Our results indicate that peripheral external ear ES changes cortical activity in tinnitus patients. One of the possible mechanisms in which ES influences tinnitus may therefore be a change in the cortical activity present within the left central temporal and frontal regions. However, whether this effect is primary or secondary to auditory system excitation remains to be investigated. Of the various forms of ES presented above, each may play a role in the tinnitus improvement observed in our study.

      I really feel like methods like these are the best path to treatment in regards to a universal solution because the brain is the final destination and there are many different things than can go wrong between the ear and the brain.

      Patients with tinnitus in the head, not the ears, were disqualified from the research.

      But I found this part of the study discouraging and this isn't the first time I've seen this. Wondering why this is - somewhere I read that it's because the tinnitus is no longer considered acute and has traveled to the brain. But this is contradictory because for many people it was immediately perceived in the brain. Makes me feel like the brain folks are screwed because so many studies are trying to treat the ear directly.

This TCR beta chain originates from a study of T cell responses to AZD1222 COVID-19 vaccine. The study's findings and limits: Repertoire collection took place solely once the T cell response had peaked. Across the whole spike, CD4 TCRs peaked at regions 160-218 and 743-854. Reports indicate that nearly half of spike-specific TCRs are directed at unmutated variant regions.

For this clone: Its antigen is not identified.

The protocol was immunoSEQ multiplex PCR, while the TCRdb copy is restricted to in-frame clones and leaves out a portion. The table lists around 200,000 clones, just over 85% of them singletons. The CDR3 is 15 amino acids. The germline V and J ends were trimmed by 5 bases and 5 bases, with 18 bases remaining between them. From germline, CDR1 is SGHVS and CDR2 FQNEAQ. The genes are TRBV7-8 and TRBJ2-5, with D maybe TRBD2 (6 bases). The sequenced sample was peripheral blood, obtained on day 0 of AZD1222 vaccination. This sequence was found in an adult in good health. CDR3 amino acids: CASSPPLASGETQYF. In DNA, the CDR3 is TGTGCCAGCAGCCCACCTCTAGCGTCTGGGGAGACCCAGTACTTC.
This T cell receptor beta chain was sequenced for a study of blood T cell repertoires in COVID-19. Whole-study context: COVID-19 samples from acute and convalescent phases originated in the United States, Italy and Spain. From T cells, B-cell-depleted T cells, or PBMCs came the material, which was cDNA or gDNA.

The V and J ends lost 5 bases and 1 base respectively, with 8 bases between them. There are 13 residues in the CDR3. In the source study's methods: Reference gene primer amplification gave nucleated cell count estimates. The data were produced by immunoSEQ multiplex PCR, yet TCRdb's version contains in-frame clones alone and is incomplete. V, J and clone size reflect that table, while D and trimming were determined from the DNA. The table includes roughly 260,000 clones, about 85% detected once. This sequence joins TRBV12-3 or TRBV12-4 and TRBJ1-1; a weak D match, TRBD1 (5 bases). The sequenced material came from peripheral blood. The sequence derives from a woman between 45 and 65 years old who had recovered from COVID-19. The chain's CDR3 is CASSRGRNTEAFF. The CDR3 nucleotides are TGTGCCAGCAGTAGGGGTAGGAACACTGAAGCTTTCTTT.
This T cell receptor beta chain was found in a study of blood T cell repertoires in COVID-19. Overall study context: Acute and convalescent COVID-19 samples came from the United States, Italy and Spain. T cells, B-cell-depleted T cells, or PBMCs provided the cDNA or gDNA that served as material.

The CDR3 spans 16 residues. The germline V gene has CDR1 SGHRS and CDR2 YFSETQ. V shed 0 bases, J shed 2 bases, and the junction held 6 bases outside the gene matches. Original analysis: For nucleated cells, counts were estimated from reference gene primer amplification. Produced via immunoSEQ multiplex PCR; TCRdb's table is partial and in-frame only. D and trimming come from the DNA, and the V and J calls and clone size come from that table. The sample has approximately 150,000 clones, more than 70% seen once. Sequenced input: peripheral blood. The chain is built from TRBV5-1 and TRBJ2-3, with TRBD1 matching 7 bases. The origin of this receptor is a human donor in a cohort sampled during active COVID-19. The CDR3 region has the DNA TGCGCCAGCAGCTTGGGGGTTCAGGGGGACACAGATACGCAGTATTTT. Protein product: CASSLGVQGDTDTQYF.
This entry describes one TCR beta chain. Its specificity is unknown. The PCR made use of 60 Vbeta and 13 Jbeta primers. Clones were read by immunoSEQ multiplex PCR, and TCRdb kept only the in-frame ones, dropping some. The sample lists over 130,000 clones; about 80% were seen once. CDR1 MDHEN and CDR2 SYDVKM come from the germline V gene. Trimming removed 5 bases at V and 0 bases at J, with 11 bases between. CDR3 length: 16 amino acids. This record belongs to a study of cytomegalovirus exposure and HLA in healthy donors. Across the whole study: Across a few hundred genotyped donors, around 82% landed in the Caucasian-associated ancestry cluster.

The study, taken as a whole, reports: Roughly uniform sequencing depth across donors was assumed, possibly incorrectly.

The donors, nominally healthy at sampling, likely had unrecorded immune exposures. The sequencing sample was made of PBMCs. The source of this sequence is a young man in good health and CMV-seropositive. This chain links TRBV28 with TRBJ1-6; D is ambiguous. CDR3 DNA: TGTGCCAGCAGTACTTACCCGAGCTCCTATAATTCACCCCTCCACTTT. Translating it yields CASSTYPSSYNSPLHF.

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    5. Markku
      Inspired

      Markku Director Staff Benefactor Hall of Fame Team Trobalt Team Tech Team Awareness Team Research

      Tinnitus Since:
      04/2010
      Cause of Tinnitus:
      Syringing
      We have just received word that the editorial board of the Frontiers Research Topic has decided to extend the deadline.